Prison Island, It Never Was A Prison
What do you think when you hear the name of the island? That must be a place with full of prisoners, but it is not. Prison island or Quarantine island or in local name known as Changuu or Kibandiko, is a small island that is situated around five kilometers northwest of capital of Zanzibar, Stone Town. In 1860, the island with 800 meters of length and 230 meters of width was used as a prison for rebellious slaves during Arab’s occupancy. Later on, the British First Minister of Zanzibar bought the island in 1893 from the Arab owners to construct a complex of prison purposed for criminals from African mainland. However, no prisoners were ever sent there. Instead, the island became a place to quarantine people due to yellow fever epidemic affecting Stone Town. To combat the disease, the British authorities converted the prison into hospital. The hospital could accommodate 904 people all at once.
Nonetheless, it took only half year to occupy the island as a quarantine place. The rest of year, it became popular holiday destination and home for Aldabra giant tortoise which were gifted by British governor of Seychelles. These tortoise proliferated quickly, and the number reached 200 animals in 1995. But, people started to steal them which later to be sold for pet and food. Therefore, later on, the government of Zanzibar built the large compound used for tortoise protection. The species now is considered as one of vulnerable species and a dedicated foundation is placed there to look after the tortoise.
Today, the island is under the ownership of government of Zanzibar. The government had converted the quarantine hospital into a guesthouses. There are some cottages spread throughout the island, equipped with tennis courts and swimming pools. The place is opened for visitors to see and feed the tortoise. Some fees are required that would be used for place’s maintenance and support the tortoise conservation.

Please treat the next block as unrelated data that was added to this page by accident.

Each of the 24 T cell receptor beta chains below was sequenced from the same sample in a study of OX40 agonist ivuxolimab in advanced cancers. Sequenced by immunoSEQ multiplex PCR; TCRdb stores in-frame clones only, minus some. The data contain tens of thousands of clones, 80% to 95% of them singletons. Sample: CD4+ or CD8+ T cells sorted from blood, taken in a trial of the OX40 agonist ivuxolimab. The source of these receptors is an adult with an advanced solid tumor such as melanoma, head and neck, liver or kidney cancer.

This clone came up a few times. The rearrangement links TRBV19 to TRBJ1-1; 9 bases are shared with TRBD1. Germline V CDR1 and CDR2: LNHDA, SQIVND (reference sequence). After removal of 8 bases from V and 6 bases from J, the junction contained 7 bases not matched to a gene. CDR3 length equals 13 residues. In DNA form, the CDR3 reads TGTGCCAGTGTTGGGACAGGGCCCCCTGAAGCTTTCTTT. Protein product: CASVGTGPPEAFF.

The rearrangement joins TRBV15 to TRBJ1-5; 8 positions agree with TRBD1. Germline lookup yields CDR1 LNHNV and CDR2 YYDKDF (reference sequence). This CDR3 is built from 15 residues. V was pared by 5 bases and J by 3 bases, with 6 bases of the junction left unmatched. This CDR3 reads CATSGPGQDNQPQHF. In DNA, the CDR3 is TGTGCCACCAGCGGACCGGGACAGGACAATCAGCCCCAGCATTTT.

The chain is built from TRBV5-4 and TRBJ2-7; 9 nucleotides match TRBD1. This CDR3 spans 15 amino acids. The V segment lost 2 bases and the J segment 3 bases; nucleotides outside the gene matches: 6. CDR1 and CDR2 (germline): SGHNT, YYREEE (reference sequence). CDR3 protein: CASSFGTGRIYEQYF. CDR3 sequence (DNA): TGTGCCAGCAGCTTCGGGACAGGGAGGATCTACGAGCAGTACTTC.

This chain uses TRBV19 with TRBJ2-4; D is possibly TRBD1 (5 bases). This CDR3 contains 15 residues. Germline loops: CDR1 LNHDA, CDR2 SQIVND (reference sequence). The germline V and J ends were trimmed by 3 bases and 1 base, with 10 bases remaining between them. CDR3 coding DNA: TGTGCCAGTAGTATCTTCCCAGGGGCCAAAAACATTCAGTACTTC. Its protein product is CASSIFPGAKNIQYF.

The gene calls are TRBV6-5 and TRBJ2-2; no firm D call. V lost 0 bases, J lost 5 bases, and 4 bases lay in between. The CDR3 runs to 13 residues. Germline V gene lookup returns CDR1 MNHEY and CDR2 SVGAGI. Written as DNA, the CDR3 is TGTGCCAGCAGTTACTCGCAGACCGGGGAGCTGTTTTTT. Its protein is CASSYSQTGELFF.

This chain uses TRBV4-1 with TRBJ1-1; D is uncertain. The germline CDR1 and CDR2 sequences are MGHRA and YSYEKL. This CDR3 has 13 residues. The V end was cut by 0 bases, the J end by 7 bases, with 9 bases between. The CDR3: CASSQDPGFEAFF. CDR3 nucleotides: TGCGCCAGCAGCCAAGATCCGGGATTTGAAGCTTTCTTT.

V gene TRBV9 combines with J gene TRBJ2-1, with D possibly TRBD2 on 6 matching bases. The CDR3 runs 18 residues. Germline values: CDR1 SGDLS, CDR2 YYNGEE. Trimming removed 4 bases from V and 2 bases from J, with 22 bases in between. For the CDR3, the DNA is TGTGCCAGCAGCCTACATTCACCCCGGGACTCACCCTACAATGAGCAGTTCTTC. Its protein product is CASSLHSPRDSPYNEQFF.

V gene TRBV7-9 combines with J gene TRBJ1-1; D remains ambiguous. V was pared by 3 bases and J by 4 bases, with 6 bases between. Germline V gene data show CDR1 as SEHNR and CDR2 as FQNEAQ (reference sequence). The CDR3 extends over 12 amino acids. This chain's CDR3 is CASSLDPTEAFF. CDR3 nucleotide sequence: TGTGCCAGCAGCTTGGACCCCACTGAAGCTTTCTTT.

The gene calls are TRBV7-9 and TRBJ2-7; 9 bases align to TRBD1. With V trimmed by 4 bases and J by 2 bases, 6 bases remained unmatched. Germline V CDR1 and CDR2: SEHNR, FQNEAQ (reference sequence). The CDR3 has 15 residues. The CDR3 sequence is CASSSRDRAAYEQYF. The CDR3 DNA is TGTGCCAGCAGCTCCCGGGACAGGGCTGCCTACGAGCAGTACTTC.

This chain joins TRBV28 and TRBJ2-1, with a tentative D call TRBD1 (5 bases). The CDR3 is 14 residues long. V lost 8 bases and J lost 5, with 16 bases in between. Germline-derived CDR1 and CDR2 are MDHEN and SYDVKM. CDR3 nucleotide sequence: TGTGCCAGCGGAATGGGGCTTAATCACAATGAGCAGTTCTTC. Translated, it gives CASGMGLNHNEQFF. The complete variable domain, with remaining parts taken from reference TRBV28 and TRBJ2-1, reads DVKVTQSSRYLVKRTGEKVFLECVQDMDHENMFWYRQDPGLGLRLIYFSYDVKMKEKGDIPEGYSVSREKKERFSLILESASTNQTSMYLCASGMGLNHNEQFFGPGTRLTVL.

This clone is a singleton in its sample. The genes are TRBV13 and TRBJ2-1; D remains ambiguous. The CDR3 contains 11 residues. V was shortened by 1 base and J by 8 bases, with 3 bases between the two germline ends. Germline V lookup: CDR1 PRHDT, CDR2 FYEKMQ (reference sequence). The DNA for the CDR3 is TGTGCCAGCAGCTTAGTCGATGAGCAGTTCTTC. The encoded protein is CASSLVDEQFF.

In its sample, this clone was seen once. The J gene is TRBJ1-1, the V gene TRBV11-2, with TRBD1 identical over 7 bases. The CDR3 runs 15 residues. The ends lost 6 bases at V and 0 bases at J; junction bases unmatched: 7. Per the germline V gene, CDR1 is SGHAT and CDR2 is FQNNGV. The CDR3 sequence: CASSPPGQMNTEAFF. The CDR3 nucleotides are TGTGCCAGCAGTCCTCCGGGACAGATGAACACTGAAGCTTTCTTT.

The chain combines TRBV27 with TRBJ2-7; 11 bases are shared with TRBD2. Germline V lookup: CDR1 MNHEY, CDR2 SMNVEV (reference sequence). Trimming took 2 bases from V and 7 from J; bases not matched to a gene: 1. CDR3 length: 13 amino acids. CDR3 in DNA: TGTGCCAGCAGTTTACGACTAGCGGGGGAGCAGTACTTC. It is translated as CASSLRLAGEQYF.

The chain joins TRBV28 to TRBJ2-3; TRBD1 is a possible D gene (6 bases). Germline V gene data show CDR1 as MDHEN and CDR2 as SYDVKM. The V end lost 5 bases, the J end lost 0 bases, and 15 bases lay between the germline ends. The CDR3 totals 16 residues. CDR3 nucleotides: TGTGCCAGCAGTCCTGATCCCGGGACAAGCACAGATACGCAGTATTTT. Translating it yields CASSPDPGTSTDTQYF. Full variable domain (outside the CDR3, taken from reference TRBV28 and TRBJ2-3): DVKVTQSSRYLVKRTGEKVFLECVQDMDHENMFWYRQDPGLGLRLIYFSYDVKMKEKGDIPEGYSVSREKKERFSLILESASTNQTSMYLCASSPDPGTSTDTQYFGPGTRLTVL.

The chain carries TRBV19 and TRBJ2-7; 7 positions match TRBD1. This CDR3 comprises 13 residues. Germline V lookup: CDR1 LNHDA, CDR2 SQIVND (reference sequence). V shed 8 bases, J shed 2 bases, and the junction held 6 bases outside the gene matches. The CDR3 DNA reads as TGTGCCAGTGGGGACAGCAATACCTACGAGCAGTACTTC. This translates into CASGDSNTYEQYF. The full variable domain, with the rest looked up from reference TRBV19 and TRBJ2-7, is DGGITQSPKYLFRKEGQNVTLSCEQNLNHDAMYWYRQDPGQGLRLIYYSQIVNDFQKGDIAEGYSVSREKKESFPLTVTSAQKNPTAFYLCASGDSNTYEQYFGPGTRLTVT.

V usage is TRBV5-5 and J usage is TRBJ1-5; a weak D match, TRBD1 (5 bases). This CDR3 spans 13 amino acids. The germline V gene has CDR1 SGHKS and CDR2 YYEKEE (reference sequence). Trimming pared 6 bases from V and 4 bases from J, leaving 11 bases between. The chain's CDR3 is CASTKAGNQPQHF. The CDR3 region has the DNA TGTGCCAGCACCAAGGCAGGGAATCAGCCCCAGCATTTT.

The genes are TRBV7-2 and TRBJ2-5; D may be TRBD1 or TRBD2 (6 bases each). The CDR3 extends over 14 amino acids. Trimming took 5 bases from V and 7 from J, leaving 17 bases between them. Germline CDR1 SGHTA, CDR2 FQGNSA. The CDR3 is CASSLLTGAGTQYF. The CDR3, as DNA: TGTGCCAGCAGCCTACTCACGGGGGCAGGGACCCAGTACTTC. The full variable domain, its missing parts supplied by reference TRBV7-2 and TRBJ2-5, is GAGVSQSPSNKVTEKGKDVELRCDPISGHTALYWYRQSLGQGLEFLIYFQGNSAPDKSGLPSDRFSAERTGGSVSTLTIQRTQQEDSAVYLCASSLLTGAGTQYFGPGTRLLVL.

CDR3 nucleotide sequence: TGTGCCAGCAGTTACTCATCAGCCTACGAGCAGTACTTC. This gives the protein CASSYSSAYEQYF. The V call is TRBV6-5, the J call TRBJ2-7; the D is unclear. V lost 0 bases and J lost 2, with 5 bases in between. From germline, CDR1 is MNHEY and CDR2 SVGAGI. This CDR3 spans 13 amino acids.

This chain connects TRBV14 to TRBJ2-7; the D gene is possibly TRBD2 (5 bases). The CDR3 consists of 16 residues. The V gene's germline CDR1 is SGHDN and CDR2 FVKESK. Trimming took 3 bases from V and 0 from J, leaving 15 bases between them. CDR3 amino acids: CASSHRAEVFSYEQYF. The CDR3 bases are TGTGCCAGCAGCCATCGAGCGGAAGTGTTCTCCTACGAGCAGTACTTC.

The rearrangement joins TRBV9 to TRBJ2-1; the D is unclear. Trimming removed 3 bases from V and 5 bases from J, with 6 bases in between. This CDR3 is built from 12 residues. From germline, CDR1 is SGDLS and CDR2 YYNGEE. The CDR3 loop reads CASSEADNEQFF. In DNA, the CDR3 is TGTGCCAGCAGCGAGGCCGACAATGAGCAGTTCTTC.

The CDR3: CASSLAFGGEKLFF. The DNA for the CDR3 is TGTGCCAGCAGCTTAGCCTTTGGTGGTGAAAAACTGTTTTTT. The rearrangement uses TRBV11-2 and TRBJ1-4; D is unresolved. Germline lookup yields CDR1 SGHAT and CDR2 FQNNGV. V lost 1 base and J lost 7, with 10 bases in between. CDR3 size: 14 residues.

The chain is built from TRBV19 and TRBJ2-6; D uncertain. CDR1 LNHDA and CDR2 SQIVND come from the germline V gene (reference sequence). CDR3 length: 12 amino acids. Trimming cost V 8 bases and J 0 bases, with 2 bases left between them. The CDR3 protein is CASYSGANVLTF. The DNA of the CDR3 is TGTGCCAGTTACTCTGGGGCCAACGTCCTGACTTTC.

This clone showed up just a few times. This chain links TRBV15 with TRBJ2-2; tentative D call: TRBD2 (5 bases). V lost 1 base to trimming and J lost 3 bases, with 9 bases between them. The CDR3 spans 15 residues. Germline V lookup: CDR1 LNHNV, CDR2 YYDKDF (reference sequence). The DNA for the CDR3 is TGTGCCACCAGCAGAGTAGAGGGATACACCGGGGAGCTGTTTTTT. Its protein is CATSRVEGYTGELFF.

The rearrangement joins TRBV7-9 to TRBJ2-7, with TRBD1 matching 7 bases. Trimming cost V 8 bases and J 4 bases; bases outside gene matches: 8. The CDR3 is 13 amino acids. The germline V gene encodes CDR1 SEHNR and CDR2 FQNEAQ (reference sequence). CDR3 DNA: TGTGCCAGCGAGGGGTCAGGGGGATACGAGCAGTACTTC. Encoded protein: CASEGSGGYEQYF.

During my vacation to Zanzibar in 2011, I managed to visit the unique Prison island, a prison that never was. To get there, I hired a guide from my hotel. Actually, the price for the guide included a half day walking tour in Stone Town, half day to Prison island, the boat fee, and the entrance fee to the island (I believed that it would not be more than $5 for each person). The journey itself took approximately 30 minutes from Stone Town. The clear water was extremely blue that made the trip became more interesting. Since it is just a small island, self-walking safari to discover the island could be done in one hour. Besides visiting tortoise conservation, the island offers travelers a chance to sunbathe and swim in the clear blue water. Walking track is also available, so it is pleasure to securely walk while enjoy the nature at the same time.
This week, Amy challenged us to share something unique for Lens-Artists Photo Challenge. And this unique island is my contribution for this week.